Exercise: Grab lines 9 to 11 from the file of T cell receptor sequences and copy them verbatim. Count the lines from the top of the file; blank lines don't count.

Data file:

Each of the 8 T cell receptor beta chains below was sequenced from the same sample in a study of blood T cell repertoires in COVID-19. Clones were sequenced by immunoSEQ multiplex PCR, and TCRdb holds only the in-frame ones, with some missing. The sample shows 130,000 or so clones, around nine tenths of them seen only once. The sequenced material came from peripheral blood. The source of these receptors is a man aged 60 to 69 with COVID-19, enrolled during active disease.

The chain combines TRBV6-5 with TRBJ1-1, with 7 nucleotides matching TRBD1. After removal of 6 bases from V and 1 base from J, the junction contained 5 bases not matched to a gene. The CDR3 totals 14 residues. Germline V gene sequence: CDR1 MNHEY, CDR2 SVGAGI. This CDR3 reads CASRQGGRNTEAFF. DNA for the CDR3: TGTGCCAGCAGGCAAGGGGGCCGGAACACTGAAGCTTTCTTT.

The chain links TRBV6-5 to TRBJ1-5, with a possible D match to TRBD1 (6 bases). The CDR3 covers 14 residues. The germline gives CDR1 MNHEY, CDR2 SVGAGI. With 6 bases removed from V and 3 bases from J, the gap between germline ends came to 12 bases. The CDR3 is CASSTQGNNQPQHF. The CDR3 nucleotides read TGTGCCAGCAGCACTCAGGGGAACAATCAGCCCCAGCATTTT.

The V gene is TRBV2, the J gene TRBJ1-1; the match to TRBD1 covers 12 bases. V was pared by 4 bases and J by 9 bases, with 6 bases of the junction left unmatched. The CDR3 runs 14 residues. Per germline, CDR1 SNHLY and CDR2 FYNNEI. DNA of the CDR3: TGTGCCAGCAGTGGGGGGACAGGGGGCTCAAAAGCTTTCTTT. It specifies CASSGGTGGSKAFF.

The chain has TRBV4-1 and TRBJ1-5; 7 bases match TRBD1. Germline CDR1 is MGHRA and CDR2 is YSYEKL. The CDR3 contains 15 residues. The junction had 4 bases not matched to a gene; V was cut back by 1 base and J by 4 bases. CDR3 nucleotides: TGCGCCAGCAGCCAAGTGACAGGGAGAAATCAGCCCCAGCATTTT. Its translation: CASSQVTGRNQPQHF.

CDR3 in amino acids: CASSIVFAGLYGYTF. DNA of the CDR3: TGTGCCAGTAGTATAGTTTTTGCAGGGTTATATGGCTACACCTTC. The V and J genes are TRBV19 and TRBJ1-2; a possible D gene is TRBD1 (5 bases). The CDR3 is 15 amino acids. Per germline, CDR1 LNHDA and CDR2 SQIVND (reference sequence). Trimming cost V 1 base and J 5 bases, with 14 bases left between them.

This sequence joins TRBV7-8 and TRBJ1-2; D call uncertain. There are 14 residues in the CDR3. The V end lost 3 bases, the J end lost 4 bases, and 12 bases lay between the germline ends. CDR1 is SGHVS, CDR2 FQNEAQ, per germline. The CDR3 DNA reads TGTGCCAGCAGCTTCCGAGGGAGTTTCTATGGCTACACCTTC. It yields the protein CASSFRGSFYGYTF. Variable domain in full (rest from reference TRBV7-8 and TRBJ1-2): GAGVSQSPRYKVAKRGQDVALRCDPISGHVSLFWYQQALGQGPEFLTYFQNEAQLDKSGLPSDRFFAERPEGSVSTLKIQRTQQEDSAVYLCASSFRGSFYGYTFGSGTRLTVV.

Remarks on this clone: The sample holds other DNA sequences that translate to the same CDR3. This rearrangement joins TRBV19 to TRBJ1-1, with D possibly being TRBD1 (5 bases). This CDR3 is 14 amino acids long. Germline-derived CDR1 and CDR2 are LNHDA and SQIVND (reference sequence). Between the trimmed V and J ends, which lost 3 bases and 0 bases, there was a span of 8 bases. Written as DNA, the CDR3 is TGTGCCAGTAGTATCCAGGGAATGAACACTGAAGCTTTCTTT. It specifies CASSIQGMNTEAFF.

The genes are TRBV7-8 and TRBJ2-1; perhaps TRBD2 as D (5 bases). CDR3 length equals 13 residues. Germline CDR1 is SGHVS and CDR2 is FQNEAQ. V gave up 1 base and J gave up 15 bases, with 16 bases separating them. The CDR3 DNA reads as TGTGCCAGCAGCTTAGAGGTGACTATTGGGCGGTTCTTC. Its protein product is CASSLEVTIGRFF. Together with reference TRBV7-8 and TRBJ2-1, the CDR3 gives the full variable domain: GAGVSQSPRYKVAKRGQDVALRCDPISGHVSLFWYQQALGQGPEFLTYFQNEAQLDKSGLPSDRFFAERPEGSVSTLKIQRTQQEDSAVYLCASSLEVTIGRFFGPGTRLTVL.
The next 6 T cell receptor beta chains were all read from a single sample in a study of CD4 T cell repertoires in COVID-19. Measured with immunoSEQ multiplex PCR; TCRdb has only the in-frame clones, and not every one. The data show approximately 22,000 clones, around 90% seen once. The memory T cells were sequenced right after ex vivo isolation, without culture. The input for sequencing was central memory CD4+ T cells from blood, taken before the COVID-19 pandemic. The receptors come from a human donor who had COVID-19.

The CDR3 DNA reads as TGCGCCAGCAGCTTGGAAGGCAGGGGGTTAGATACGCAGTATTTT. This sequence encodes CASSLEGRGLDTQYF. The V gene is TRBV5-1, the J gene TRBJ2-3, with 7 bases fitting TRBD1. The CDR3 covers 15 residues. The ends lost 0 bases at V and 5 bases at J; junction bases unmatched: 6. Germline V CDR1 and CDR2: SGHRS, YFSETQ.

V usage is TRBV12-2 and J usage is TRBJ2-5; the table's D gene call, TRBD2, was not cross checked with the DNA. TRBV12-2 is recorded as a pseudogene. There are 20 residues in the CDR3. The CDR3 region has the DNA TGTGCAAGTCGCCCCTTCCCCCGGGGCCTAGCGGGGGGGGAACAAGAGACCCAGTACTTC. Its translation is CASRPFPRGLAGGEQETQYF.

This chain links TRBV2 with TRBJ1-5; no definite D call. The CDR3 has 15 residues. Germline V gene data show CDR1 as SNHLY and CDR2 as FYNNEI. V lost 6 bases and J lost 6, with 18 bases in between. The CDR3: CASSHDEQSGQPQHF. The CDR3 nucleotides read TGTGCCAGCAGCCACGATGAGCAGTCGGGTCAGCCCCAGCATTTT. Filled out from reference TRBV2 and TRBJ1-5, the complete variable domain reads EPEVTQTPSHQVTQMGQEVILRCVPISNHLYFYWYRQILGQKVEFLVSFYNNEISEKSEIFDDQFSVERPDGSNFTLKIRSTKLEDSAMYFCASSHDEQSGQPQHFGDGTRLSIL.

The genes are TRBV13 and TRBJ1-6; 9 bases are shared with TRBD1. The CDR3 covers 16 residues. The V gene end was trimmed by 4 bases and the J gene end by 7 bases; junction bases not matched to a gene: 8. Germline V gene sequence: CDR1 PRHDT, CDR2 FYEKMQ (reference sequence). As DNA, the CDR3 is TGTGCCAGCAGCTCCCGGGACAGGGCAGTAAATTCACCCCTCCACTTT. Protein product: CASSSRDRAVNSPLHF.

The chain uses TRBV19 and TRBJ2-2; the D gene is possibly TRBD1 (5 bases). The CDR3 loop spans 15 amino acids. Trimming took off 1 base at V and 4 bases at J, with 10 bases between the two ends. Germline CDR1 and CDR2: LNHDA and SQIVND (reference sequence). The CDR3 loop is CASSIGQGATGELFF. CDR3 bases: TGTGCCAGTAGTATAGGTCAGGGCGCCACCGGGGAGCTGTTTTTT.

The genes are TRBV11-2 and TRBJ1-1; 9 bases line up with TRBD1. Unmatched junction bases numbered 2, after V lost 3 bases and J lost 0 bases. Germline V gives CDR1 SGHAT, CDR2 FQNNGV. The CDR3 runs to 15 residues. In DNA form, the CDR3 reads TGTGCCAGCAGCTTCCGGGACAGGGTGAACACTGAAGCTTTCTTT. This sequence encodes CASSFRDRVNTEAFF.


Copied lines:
The genes are TRBV7-8 and TRBJ2-1; perhaps TRBD2 as D (5 bases). CDR3 length equals 13 residues. Germline CDR1 is SGHVS and CDR2 is FQNEAQ. V gave up 1 base and J gave up 15 bases, with 16 bases separating them. The CDR3 DNA reads as TGTGCCAGCAGCTTAGAGGTGACTATTGGGCGGTTCTTC. Its protein product is CASSLEVTIGRFF. Together with reference TRBV7-8 and TRBJ2-1, the CDR3 gives the full variable domain: GAGVSQSPRYKVAKRGQDVALRCDPISGHVSLFWYQQALGQGPEFLTYFQNEAQLDKSGLPSDRFFAERPEGSVSTLKIQRTQQEDSAVYLCASSLEVTIGRFFGPGTRLTVL.
The next 6 T cell receptor beta chains were all read from a single sample in a study of CD4 T cell repertoires in COVID-19. Measured with immunoSEQ multiplex PCR; TCRdb has only the in-frame clones, and not every one. The data show approximately 22,000 clones, around 90% seen once. The memory T cells were sequenced right after ex vivo isolation, without culture. The input for sequencing was central memory CD4+ T cells from blood, taken before the COVID-19 pandemic. The receptors come from a human donor who had COVID-19.

The CDR3 DNA reads as TGCGCCAGCAGCTTGGAAGGCAGGGGGTTAGATACGCAGTATTTT. This sequence encodes CASSLEGRGLDTQYF. The V gene is TRBV5-1, the J gene TRBJ2-3, with 7 bases fitting TRBD1. The CDR3 covers 15 residues. The ends lost 0 bases at V and 5 bases at J; junction bases unmatched: 6. Germline V CDR1 and CDR2: SGHRS, YFSETQ.